America has been called a “death-denying society.” It’s certainly not something I want to sit around thinking about. But a little research now can save you thousands of dollars and a lot of grief later on. (Kind of like having the names and numbers of trustworthy locksmiths and tow companies in your wallet, rather than having to scramble after an accident.)
With this in mind, I compiled a list of ABCs for the hopefully far-distant day when you will have to plan a funeral.
Bring: A trusted friend with you, someone able to keep a clear head. This person’s logic should not be affected by their grief, as yours might be.
Burial: Read your funeral plot contract to see if it merely gives you the right to have your loved one buried in the cemetery or if you are buying the actual deed to that land.
Cheapest Caskets: Are not usually on display on the sales floor. Don’t blindly purchase a higher-end coffin without realizing there are less expensive options.
Cremation: At this time, my sources indicate that prior storage in a mortuary refrigerator should not cost more than about $25 per day.
Federal Trade Commission: This consumer protection agency has a Funeral Rule, which lays out your rights under Federal law. Check it out. Hard copies may also be available.
Internet (the): Should be used for research as well as the funeral home. Know that some items can be marked up as high as 3,000 percent.
Insurance Assignment: Don’t sign this over to the funeral home. If you can, put it on your credit card instead so you can deny any unfair charges. Wait to pay until you have a fair, itemized contract in front of you to sign.
Licensing: Make sure both the funeral home director and the embalmer, if you use one, are licensed to do business in your state.
Monuments: Shop around. While bodies must be disposed of fairly quickly, a monument can wait. Remember, you may see this marker often, while once the casket is in the ground, you’ll never see it again. Purchase something that gives you the most peace of mind.
Obituary: If you’re pre-planning for yourself, write your own obituary, and leave it with your other important papers. (Some funeral homes may triple the price to place this for you.)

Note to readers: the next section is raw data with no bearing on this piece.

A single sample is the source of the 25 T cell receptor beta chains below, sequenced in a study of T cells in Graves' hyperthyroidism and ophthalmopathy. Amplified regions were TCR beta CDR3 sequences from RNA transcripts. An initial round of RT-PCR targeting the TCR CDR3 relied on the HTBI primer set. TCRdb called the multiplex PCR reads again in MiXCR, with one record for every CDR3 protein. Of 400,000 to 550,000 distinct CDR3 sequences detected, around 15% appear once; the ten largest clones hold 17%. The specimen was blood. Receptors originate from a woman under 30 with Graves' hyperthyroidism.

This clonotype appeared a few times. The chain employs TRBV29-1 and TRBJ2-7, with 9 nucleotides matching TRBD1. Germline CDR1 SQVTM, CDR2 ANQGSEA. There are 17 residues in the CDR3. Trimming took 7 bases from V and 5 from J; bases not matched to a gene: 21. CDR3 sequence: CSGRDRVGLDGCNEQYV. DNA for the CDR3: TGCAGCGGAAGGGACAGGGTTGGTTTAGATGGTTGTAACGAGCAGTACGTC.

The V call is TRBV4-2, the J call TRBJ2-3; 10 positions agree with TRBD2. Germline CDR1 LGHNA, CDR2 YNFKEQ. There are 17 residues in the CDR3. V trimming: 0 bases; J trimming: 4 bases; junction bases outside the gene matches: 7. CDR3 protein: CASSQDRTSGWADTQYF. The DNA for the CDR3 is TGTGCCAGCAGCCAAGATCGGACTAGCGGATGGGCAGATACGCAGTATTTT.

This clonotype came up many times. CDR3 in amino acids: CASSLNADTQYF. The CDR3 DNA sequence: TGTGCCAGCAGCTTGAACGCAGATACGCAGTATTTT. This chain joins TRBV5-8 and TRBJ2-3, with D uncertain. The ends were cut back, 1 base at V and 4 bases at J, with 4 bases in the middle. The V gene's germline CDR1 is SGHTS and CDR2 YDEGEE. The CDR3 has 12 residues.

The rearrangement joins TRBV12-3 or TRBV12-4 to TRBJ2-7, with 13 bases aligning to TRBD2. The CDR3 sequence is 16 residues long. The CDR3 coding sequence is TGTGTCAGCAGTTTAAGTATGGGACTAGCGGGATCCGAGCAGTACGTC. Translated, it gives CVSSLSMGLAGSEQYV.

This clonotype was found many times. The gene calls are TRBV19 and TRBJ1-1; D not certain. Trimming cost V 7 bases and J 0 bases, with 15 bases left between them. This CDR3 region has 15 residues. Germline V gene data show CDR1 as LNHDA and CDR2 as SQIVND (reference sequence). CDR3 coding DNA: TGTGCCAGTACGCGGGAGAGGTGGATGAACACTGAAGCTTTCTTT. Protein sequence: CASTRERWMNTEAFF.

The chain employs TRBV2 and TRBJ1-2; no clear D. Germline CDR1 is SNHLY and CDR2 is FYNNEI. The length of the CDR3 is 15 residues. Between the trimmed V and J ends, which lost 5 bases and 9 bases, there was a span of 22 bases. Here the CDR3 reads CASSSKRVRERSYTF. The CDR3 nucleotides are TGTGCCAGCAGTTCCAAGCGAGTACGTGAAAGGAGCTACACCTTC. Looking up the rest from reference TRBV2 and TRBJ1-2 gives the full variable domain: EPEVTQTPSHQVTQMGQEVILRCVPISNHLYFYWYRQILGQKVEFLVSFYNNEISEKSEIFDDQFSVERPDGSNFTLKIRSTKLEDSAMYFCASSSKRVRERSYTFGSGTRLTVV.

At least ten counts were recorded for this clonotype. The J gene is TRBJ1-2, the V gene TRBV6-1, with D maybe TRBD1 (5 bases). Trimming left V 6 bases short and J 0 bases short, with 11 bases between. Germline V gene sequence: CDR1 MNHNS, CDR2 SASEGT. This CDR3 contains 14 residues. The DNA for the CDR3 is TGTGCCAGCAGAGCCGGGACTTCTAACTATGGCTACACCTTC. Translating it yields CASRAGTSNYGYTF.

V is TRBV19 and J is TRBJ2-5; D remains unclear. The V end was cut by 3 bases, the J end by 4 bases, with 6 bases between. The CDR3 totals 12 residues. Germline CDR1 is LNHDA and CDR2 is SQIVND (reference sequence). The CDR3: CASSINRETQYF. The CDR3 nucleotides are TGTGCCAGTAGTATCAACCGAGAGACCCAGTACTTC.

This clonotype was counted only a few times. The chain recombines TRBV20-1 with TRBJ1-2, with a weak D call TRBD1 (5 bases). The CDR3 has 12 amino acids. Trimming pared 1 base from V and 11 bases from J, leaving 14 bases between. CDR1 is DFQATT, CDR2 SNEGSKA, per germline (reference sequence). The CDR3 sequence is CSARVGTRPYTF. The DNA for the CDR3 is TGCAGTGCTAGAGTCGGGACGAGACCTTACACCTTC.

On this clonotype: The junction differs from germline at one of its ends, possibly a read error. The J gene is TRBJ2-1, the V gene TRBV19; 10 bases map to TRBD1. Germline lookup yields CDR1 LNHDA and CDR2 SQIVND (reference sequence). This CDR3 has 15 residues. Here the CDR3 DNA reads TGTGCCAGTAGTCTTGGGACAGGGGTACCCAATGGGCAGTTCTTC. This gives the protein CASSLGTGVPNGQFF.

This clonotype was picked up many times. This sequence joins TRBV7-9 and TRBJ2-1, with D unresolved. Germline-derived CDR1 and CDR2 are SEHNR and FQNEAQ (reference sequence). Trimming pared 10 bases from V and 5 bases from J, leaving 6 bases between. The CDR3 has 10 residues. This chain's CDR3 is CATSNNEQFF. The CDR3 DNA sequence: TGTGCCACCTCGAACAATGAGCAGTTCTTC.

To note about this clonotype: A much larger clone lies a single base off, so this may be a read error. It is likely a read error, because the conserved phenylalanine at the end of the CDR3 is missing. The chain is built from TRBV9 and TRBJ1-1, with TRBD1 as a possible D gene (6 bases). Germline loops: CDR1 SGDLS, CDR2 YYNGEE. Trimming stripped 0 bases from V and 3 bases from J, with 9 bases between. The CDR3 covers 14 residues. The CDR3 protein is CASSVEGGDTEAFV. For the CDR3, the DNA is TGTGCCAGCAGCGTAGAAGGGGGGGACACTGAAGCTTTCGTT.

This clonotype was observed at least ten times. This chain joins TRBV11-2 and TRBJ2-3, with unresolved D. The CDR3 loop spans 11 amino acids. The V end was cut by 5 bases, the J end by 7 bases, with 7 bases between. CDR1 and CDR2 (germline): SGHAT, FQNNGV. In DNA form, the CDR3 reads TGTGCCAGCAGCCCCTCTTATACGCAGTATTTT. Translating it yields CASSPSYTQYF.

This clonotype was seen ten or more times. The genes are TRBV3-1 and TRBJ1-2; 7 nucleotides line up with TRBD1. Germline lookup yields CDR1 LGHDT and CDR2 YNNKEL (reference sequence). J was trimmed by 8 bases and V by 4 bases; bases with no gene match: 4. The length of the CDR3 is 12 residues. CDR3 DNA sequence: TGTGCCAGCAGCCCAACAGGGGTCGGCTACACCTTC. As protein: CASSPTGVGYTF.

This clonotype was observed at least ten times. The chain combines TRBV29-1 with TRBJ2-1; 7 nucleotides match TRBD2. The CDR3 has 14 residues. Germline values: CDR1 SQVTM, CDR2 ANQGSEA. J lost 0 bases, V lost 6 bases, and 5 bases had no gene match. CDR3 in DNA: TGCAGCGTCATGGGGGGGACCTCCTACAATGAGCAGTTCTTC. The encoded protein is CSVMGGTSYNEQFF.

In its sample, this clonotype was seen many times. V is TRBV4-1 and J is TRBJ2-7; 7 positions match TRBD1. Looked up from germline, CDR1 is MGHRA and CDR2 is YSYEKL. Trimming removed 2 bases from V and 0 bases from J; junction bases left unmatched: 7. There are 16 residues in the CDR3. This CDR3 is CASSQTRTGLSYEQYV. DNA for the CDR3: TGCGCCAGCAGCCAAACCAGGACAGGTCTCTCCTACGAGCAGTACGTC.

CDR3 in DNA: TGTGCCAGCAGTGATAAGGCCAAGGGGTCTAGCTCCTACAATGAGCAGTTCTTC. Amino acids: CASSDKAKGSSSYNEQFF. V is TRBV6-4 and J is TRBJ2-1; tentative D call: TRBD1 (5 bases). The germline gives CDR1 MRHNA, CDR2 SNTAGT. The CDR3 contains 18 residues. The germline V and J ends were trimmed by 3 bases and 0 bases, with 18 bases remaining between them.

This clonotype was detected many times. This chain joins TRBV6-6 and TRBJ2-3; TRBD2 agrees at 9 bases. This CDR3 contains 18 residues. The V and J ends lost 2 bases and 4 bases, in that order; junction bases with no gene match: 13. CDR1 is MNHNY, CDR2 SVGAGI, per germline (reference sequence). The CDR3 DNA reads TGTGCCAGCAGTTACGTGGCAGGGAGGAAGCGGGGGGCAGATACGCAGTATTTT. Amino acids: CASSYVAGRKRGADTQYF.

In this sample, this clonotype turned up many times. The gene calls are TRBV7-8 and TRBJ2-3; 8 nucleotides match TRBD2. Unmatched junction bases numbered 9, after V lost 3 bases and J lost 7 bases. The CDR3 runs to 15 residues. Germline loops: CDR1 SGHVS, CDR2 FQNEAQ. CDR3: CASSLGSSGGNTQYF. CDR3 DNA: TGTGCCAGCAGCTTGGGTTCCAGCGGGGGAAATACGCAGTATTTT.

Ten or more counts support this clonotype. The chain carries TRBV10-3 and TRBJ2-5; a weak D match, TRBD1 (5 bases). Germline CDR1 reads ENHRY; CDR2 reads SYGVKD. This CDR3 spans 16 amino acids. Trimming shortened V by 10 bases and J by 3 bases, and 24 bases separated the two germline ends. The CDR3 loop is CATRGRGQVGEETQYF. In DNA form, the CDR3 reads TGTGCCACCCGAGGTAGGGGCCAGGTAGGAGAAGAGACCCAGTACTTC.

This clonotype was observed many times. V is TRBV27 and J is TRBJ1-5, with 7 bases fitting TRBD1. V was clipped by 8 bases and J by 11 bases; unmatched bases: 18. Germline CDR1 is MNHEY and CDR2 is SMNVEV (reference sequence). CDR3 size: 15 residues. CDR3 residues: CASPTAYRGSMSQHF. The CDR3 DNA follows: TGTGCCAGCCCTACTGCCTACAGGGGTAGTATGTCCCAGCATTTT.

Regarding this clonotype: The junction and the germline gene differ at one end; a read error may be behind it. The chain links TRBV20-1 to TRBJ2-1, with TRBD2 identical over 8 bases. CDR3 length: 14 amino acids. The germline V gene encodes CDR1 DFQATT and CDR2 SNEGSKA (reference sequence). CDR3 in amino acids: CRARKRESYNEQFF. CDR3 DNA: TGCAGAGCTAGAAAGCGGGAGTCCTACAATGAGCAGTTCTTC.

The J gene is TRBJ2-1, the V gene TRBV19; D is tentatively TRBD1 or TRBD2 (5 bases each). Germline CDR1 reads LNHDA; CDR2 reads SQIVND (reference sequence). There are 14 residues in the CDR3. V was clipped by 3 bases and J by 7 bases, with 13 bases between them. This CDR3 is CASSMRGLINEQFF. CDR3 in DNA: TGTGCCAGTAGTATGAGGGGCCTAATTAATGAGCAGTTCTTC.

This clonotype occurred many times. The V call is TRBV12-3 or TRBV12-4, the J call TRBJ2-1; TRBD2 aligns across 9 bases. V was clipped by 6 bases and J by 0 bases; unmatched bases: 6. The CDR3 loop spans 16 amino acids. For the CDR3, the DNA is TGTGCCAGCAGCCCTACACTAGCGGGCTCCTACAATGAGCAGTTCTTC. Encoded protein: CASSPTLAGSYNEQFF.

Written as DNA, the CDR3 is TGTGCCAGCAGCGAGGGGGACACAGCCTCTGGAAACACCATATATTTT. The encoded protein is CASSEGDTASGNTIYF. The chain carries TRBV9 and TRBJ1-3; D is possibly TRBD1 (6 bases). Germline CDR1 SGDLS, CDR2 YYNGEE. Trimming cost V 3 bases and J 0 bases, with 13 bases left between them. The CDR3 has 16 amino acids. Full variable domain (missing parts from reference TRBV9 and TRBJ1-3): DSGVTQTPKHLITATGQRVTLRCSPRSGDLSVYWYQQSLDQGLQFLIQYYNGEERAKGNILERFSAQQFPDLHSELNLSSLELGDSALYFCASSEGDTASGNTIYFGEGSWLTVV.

Package Deals: Read carefully to see if they’re padded with services you’re not interested in. You’re not stuck with entire packages—you can cherry-pick. In fact, you don’t have to buy any service unless the state requires it (sometimes embalming, for example).
Pre-paid Plans: Every state has different rules about how well your money is protected in a prepaid funeral plan. The AARP currently recommends preplanning (but not prepaying) for your funeral. This is to avoid scams and the possibility of your heirs having to pay a second time.
Totten Trust Account: Also called a “pay-on-death account,” this savings account can be opened at your local bank and administered upon your death by a designated trustee. Your money is safe, and you don’t have to worry about your heirs not being able to cover the expenses. It will sit there earning interest, hopefully for many years.
Pictures: Should be taken of everything you buy. Compare them against what you actually get. If a funeral home must substitute, by law they have to give you an item of equal or greater value to the one you paid for.
Printed Price List: According to the FTC, a funeral home must give you a printed price list. Don’t start discussing arrangements until you hold one in your hands.
Realistic Pricing: Call or email your city or county purchasing office and ask what they pay for funeral services for a pauper’s burial; this is a matter of public record. If your quoted lowest price is more than double this one, you may want to go somewhere else.
Veterans: All veterans are entitled to a free burial in a national cemetary and a courtesy grave marker. To find out more, contact the Department of Veteran’s Affairs at www.cem.va.gov or call your regional VA at 800 827-1000.
A final note: Is everything taking too long? You don’t have to view the plot or any other items the funeral home wants to sell you prior to purchase. The longer you talk to them about buying things, the more you add-ons you may be persuaded to buy. If you feel they’re stalling, walk out.